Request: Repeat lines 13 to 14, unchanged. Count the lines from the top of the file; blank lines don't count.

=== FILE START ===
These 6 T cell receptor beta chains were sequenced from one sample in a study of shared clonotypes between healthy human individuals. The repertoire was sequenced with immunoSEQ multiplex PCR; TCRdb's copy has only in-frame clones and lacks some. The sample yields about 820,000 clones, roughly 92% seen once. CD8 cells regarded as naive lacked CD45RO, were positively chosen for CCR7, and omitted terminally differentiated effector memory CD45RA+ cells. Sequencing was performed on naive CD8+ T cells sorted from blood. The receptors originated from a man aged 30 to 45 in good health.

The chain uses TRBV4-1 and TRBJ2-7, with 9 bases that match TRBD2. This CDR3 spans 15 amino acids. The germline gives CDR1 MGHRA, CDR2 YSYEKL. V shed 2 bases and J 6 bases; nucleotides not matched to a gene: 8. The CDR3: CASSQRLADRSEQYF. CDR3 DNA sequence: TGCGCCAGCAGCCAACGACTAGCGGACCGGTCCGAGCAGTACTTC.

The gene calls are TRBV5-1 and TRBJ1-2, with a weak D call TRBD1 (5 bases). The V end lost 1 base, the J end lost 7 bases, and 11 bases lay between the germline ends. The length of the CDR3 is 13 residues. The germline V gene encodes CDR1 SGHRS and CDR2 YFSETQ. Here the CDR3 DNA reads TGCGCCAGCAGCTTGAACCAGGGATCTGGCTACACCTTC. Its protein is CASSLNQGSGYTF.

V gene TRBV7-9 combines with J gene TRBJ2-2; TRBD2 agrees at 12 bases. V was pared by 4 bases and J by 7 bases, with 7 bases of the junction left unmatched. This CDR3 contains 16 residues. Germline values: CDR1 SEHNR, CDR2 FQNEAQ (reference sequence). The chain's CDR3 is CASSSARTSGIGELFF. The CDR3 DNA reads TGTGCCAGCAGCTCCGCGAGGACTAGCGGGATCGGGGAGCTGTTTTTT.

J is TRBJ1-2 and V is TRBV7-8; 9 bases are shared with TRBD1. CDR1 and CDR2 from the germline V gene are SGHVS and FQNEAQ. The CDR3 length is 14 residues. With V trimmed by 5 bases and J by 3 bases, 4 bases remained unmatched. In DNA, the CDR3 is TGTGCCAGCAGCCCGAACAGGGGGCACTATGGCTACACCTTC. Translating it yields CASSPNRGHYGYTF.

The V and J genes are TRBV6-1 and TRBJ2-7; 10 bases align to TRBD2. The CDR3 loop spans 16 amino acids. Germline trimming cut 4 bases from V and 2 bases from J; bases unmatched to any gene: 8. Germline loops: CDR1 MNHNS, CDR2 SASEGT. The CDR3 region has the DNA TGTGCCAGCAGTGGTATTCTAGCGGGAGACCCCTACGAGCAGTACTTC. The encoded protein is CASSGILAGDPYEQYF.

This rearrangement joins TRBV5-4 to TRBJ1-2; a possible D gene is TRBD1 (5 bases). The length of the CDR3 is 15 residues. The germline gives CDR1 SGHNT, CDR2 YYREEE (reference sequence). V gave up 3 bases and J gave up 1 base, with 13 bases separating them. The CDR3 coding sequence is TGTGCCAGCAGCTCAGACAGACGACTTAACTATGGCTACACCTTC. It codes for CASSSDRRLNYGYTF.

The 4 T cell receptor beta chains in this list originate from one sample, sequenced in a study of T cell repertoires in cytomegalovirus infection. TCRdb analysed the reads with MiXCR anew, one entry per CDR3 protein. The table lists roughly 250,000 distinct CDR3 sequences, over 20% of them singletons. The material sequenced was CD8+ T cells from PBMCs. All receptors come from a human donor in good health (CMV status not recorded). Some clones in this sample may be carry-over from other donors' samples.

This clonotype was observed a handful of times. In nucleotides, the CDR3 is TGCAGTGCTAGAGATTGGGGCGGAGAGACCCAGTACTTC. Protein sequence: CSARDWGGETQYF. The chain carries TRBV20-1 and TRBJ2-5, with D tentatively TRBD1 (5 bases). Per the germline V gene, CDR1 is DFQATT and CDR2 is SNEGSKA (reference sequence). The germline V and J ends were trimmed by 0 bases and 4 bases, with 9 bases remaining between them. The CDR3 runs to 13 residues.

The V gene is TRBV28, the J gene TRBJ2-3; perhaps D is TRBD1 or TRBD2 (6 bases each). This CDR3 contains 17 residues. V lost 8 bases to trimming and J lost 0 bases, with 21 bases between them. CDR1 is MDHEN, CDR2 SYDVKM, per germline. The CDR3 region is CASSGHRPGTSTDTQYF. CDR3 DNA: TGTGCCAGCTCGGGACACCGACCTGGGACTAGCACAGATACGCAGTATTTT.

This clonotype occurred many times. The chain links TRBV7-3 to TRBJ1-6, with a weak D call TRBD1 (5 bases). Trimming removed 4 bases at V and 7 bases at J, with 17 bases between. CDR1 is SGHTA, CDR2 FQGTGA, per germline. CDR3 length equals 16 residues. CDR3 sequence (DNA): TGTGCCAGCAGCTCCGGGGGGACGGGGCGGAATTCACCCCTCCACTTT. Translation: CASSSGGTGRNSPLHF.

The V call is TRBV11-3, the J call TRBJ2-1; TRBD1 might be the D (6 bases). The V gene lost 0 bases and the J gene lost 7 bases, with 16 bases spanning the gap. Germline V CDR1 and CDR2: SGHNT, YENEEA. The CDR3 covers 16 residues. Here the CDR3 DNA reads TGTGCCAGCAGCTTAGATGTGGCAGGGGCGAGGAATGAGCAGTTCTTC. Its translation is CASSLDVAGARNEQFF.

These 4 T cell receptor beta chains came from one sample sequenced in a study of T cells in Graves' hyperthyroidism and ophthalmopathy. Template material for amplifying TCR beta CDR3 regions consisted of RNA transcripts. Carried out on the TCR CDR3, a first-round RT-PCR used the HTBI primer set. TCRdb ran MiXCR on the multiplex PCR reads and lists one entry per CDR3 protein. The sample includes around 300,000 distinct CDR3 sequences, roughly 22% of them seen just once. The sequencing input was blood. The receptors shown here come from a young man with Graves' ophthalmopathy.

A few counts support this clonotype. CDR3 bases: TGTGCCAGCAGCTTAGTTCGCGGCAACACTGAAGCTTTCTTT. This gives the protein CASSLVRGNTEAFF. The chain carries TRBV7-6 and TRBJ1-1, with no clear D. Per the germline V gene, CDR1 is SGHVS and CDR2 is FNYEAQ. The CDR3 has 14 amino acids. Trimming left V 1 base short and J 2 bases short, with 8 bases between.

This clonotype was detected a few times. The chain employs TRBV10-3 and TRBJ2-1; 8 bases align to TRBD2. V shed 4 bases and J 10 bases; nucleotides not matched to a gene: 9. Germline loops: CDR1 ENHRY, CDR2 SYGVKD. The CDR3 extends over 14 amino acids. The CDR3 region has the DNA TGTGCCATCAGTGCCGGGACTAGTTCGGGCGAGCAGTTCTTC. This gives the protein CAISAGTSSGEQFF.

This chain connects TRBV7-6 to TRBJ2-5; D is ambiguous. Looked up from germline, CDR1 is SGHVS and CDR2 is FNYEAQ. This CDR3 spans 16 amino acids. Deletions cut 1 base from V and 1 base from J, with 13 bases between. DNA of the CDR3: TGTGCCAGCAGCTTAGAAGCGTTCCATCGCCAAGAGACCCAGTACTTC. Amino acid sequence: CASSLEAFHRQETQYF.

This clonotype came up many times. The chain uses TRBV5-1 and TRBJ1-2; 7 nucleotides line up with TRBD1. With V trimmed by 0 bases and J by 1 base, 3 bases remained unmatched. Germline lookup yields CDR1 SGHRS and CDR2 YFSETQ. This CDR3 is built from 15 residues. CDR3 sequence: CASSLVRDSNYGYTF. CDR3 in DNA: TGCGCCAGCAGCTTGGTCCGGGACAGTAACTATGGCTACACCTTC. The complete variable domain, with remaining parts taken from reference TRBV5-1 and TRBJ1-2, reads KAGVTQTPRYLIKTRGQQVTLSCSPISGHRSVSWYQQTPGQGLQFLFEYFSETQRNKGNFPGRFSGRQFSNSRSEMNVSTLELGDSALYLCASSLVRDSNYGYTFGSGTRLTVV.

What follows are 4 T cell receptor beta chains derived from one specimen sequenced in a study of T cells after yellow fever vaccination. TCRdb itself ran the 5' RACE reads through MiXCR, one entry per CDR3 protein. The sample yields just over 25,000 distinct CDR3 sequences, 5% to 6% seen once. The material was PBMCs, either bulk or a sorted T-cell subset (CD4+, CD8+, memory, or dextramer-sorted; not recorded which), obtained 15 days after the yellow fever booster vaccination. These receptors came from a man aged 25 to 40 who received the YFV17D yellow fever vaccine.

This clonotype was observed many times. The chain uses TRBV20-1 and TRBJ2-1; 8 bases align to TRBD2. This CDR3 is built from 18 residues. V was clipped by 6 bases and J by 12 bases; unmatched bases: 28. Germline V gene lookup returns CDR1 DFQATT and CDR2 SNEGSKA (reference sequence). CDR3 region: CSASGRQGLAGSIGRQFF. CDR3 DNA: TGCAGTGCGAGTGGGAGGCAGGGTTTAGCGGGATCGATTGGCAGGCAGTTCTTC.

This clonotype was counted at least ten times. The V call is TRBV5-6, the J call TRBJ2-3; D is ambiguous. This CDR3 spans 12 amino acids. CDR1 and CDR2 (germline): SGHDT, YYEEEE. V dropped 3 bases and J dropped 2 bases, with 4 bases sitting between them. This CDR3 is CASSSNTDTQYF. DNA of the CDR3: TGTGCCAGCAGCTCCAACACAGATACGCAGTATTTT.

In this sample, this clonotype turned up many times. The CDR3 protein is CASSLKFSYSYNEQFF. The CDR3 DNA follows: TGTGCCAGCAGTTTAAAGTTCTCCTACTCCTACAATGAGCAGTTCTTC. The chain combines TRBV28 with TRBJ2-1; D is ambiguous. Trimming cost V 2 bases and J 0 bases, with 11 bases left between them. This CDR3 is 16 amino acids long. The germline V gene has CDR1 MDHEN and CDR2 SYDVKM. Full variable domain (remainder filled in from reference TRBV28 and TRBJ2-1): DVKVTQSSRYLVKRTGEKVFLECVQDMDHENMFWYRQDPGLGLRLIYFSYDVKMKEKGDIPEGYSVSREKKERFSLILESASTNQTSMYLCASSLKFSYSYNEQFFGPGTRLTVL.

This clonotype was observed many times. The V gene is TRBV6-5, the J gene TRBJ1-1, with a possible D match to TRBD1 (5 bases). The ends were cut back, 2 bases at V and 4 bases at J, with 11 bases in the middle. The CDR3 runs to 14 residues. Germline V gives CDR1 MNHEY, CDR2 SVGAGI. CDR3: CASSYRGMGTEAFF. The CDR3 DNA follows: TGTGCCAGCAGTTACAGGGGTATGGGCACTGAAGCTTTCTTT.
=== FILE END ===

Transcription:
These 4 T cell receptor beta chains came from one sample sequenced in a study of T cells in Graves' hyperthyroidism and ophthalmopathy. Template material for amplifying TCR beta CDR3 regions consisted of RNA transcripts. Carried out on the TCR CDR3, a first-round RT-PCR used the HTBI primer set. TCRdb ran MiXCR on the multiplex PCR reads and lists one entry per CDR3 protein. The sample includes around 300,000 distinct CDR3 sequences, roughly 22% of them seen just once. The sequencing input was blood. The receptors shown here come from a young man with Graves' ophthalmopathy.

A few counts support this clonotype. CDR3 bases: TGTGCCAGCAGCTTAGTTCGCGGCAACACTGAAGCTTTCTTT. This gives the protein CASSLVRGNTEAFF. The chain carries TRBV7-6 and TRBJ1-1, with no clear D. Per the germline V gene, CDR1 is SGHVS and CDR2 is FNYEAQ. The CDR3 has 14 amino acids. Trimming left V 1 base short and J 2 bases short, with 8 bases between.